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Another Epic Loss: Iasis Upgrades To Cerner

Posted on January 20, 2016 I Written By

Anne Zieger is veteran healthcare editor and analyst with 25 years of industry experience. Zieger formerly served as editor-in-chief of FierceHealthcare.com and her commentaries have appeared in dozens of international business publications, including Forbes, Business Week and Information Week. She has also contributed content to hundreds of healthcare and health IT organizations, including several Fortune 500 companies. She can be reached at @ziegerhealth or www.ziegerhealthcare.com.

It’s too early to make a definitive claim, but I’m picking up some increasing evidence that Cerner is beginning to win out over Epic as some health systems upgrade. I’m not suggesting that Epic is ready to topple by any means, but it does seem that Cerner’s winning more potential matchups than they were before.

Want an example? Take the recent news that Iasis Healthcare will switch out its McKesson platform for the Cerner  Millenium EMR.  The 17-hospital system will spend $50 million to make the upgrade, which should be complete by March 2018. Most of the spending is ($35M+) is projected to come in fiscal 2016.

As I noted in an earlier post, Epic continues to grow at, well, an Epic pace. Reports suggest that Epic added 1,400 staffers last year, and the company seems likely to keep on pace in 2016. And as I previously noted, Epic software is either being used by or installed at 360 healthcare organizations in 10 countries, and also reported generating $1.8 billion in revenues for 2014.

But as the Iasis deal illustrates, Cerner is picking up some split-decision deals for what look like important reasons. One intriguing reddit post by captainnoob explains why his health system went with Cerner:

We whittled our choice down to 3 applications… McKesson Paragon, Epic, and Cerner. Those 3 were our forerunners as they were fully integrated and had modules to handle (almost) every service our facility provides. Ultimately the decision to go Cerner was based primarily on a combination of user input and cost of ownership.

  • User Input – We did numerous site visits with users from various clinical and managerial areas to talk workflow, ask questions such as how each product dealt with certain challenges we have already faced with McKesson, and view demonstrations in real-world conditions.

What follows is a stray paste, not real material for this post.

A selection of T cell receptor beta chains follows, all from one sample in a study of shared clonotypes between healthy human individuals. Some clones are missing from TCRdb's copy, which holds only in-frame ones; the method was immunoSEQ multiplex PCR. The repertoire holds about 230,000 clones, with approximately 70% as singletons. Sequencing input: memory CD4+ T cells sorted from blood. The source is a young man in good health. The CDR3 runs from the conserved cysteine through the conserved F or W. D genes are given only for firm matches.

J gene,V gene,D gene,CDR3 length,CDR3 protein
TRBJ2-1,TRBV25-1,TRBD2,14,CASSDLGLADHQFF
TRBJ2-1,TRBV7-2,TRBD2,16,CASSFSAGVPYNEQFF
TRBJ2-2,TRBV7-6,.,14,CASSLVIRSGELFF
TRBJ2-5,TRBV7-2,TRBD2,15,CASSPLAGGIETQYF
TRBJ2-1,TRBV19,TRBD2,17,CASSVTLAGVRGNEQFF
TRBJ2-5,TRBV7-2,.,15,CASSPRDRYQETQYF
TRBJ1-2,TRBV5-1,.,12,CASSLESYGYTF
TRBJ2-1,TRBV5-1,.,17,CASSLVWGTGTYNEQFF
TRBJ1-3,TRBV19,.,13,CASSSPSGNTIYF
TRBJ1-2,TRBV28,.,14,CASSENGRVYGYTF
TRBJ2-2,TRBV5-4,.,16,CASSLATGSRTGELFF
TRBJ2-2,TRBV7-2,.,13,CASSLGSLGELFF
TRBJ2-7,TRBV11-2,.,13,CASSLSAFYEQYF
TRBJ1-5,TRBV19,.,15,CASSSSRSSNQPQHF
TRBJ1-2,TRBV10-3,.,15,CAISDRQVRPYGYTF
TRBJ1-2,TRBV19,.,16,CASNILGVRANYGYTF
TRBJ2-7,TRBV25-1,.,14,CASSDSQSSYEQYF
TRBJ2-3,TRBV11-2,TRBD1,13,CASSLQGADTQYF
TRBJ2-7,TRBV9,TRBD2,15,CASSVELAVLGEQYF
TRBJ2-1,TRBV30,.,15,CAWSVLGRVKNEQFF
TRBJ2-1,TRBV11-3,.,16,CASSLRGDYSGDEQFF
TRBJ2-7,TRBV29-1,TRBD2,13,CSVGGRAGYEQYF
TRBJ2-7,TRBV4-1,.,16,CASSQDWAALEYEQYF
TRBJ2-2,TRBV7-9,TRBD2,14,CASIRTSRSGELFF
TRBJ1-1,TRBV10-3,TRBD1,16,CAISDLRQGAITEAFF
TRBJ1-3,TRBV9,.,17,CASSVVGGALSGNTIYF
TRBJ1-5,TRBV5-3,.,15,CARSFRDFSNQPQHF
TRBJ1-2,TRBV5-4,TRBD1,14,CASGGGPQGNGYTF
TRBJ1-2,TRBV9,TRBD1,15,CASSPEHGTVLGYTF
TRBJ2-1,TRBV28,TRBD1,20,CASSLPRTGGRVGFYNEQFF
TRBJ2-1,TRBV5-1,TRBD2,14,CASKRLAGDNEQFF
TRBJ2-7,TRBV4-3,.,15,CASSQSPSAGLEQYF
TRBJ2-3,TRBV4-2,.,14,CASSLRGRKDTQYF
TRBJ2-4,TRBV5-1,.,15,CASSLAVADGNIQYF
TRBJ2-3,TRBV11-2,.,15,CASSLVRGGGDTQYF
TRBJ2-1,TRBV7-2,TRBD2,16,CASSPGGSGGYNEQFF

• Cost of Ownership – Not just the cost of the product and implementation, but the cost of maintaining the product over 5-10 years.

I’m not sure why the competitive advantages Cerner has have shown up in higher relief recently. But my guess is that the wins Cerner is capturing have something to do with the psychology of EMR investment.

Going from a severely underpowered system — or none — to Epic involves taking a big leap of faith. How can you rationalize spending dozens or even hundreds of millions (or billions) on Epic? I’d argue that in essence, the ROI on that buy has been essentially unguessable. So the systems that have made a big Epic buy have had to justify their investment by pointing to big, still-intangible benefits like improved population health.

On the other hand, health systems that didn’t do Epic the first time, and have reasonably competent systems on board already, aren’t buying vision or reputation-ware. They aren’t pioneers, but instead, are looking for an economically and technically workable solution. In that circumstance, I know I’d be far more likely to go with a system with a lower total cost of ownership than an expensive Big Blue-style tool.

But these are just my theories. What do you think?  Is the investment tide turning toward Cerner, and why?

How Rampant is Double Documentation in EHRs?

Posted on January 18, 2016 I Written By

John Lynn is the Founder of the HealthcareScene.com blog network which currently consists of 10 blogs containing over 8000 articles with John having written over 4000 of the articles himself. These EMR and Healthcare IT related articles have been viewed over 16 million times. John also manages Healthcare IT Central and Healthcare IT Today, the leading career Health IT job board and blog. John is co-founder of InfluentialNetworks.com and Physia.com. John is highly involved in social media, and in addition to his blogs can also be found on Twitter: @techguy and @ehrandhit and LinkedIn.


This tweet inspired me to talk about the problem of double documentation in an EHR. This is a massive problem for many organizations. Unfortunately, when you look at Many EHR workflows they do require double documentation. Sometimes this is thanks to regulations like meaningful use. Other times it’s medical billing requirements that necessitate double documentation. In other cases patient safety and quality of care requires something to be documented twice.